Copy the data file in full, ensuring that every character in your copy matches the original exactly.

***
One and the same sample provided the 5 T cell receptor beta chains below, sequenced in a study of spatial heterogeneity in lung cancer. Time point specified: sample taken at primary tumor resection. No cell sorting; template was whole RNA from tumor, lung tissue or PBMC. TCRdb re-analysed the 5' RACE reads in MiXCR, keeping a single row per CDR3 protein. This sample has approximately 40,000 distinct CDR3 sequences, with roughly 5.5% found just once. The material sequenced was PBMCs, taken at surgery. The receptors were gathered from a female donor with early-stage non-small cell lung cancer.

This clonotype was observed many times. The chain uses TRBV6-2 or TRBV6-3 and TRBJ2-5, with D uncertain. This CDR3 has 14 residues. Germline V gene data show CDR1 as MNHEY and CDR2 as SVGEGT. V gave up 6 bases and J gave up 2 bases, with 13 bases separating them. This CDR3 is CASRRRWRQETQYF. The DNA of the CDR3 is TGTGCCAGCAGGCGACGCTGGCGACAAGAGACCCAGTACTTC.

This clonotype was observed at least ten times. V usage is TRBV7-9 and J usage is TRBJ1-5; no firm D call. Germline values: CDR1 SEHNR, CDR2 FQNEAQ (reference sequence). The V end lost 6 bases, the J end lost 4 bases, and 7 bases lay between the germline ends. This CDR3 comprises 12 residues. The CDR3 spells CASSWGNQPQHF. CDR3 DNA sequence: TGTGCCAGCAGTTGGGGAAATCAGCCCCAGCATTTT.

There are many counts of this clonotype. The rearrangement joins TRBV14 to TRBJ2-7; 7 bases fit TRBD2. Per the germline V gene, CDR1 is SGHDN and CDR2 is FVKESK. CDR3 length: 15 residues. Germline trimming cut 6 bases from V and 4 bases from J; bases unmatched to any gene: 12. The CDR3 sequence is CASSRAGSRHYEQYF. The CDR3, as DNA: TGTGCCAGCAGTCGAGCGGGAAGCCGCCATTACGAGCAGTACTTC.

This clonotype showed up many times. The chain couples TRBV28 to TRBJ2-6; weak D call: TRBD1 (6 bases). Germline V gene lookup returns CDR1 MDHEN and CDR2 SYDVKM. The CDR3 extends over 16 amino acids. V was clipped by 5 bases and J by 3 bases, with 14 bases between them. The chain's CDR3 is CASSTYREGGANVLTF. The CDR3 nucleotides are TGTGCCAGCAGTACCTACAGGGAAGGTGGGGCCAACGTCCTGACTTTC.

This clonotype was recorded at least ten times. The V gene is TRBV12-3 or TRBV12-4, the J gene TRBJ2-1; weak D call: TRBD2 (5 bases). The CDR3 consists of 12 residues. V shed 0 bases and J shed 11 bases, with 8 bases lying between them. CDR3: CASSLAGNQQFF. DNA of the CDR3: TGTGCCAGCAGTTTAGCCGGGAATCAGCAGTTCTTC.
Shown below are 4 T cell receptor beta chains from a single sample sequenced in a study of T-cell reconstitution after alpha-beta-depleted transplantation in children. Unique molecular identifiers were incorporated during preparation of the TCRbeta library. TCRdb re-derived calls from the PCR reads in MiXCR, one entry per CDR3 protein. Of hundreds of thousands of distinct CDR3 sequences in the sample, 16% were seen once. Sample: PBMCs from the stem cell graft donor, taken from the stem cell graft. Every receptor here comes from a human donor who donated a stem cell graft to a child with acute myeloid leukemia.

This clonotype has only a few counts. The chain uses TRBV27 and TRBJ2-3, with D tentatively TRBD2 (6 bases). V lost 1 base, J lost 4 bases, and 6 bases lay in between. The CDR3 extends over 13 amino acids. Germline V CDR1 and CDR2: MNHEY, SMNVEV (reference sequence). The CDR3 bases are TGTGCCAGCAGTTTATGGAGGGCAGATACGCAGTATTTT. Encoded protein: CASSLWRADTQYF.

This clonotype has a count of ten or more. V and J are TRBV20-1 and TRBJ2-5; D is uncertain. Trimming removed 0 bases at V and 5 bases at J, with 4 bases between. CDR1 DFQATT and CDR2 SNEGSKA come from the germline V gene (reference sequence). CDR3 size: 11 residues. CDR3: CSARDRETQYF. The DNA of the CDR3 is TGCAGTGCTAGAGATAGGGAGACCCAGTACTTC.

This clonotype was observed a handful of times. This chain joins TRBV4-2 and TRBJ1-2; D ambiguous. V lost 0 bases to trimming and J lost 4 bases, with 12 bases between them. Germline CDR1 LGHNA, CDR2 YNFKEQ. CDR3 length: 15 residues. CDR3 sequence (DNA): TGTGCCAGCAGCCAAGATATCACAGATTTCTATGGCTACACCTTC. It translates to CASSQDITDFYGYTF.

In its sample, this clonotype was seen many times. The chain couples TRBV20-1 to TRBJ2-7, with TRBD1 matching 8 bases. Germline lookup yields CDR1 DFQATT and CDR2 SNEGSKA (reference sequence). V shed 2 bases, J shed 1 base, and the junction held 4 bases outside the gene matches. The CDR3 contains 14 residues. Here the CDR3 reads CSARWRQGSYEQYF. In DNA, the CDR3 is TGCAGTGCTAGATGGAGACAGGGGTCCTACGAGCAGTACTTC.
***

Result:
One and the same sample provided the 5 T cell receptor beta chains below, sequenced in a study of spatial heterogeneity in lung cancer. Time point specified: sample taken at primary tumor resection. No cell sorting; template was whole RNA from tumor, lung tissue or PBMC. TCRdb re-analysed the 5' RACE reads in MiXCR, keeping a single row per CDR3 protein. This sample has approximately 40,000 distinct CDR3 sequences, with roughly 5.5% found just once. The material sequenced was PBMCs, taken at surgery. The receptors were gathered from a female donor with early-stage non-small cell lung cancer.

This clonotype was observed many times. The chain uses TRBV6-2 or TRBV6-3 and TRBJ2-5, with D uncertain. This CDR3 has 14 residues. Germline V gene data show CDR1 as MNHEY and CDR2 as SVGEGT. V gave up 6 bases and J gave up 2 bases, with 13 bases separating them. This CDR3 is CASRRRWRQETQYF. The DNA of the CDR3 is TGTGCCAGCAGGCGACGCTGGCGACAAGAGACCCAGTACTTC.

This clonotype was observed at least ten times. V usage is TRBV7-9 and J usage is TRBJ1-5; no firm D call. Germline values: CDR1 SEHNR, CDR2 FQNEAQ (reference sequence). The V end lost 6 bases, the J end lost 4 bases, and 7 bases lay between the germline ends. This CDR3 comprises 12 residues. The CDR3 spells CASSWGNQPQHF. CDR3 DNA sequence: TGTGCCAGCAGTTGGGGAAATCAGCCCCAGCATTTT.

There are many counts of this clonotype. The rearrangement joins TRBV14 to TRBJ2-7; 7 bases fit TRBD2. Per the germline V gene, CDR1 is SGHDN and CDR2 is FVKESK. CDR3 length: 15 residues. Germline trimming cut 6 bases from V and 4 bases from J; bases unmatched to any gene: 12. The CDR3 sequence is CASSRAGSRHYEQYF. The CDR3, as DNA: TGTGCCAGCAGTCGAGCGGGAAGCCGCCATTACGAGCAGTACTTC.

This clonotype showed up many times. The chain couples TRBV28 to TRBJ2-6; weak D call: TRBD1 (6 bases). Germline V gene lookup returns CDR1 MDHEN and CDR2 SYDVKM. The CDR3 extends over 16 amino acids. V was clipped by 5 bases and J by 3 bases, with 14 bases between them. The chain's CDR3 is CASSTYREGGANVLTF. The CDR3 nucleotides are TGTGCCAGCAGTACCTACAGGGAAGGTGGGGCCAACGTCCTGACTTTC.

This clonotype was recorded at least ten times. The V gene is TRBV12-3 or TRBV12-4, the J gene TRBJ2-1; weak D call: TRBD2 (5 bases). The CDR3 consists of 12 residues. V shed 0 bases and J shed 11 bases, with 8 bases lying between them. CDR3: CASSLAGNQQFF. DNA of the CDR3: TGTGCCAGCAGTTTAGCCGGGAATCAGCAGTTCTTC.
Shown below are 4 T cell receptor beta chains from a single sample sequenced in a study of T-cell reconstitution after alpha-beta-depleted transplantation in children. Unique molecular identifiers were incorporated during preparation of the TCRbeta library. TCRdb re-derived calls from the PCR reads in MiXCR, one entry per CDR3 protein. Of hundreds of thousands of distinct CDR3 sequences in the sample, 16% were seen once. Sample: PBMCs from the stem cell graft donor, taken from the stem cell graft. Every receptor here comes from a human donor who donated a stem cell graft to a child with acute myeloid leukemia.

This clonotype has only a few counts. The chain uses TRBV27 and TRBJ2-3, with D tentatively TRBD2 (6 bases). V lost 1 base, J lost 4 bases, and 6 bases lay in between. The CDR3 extends over 13 amino acids. Germline V CDR1 and CDR2: MNHEY, SMNVEV (reference sequence). The CDR3 bases are TGTGCCAGCAGTTTATGGAGGGCAGATACGCAGTATTTT. Encoded protein: CASSLWRADTQYF.

This clonotype has a count of ten or more. V and J are TRBV20-1 and TRBJ2-5; D is uncertain. Trimming removed 0 bases at V and 5 bases at J, with 4 bases between. CDR1 DFQATT and CDR2 SNEGSKA come from the germline V gene (reference sequence). CDR3 size: 11 residues. CDR3: CSARDRETQYF. The DNA of the CDR3 is TGCAGTGCTAGAGATAGGGAGACCCAGTACTTC.

This clonotype was observed a handful of times. This chain joins TRBV4-2 and TRBJ1-2; D ambiguous. V lost 0 bases to trimming and J lost 4 bases, with 12 bases between them. Germline CDR1 LGHNA, CDR2 YNFKEQ. CDR3 length: 15 residues. CDR3 sequence (DNA): TGTGCCAGCAGCCAAGATATCACAGATTTCTATGGCTACACCTTC. It translates to CASSQDITDFYGYTF.

In its sample, this clonotype was seen many times. The chain couples TRBV20-1 to TRBJ2-7, with TRBD1 matching 8 bases. Germline lookup yields CDR1 DFQATT and CDR2 SNEGSKA (reference sequence). V shed 2 bases, J shed 1 base, and the junction held 4 bases outside the gene matches. The CDR3 contains 14 residues. Here the CDR3 reads CSARWRQGSYEQYF. In DNA, the CDR3 is TGCAGTGCTAGATGGAGACAGGGGTCCTACGAGCAGTACTTC.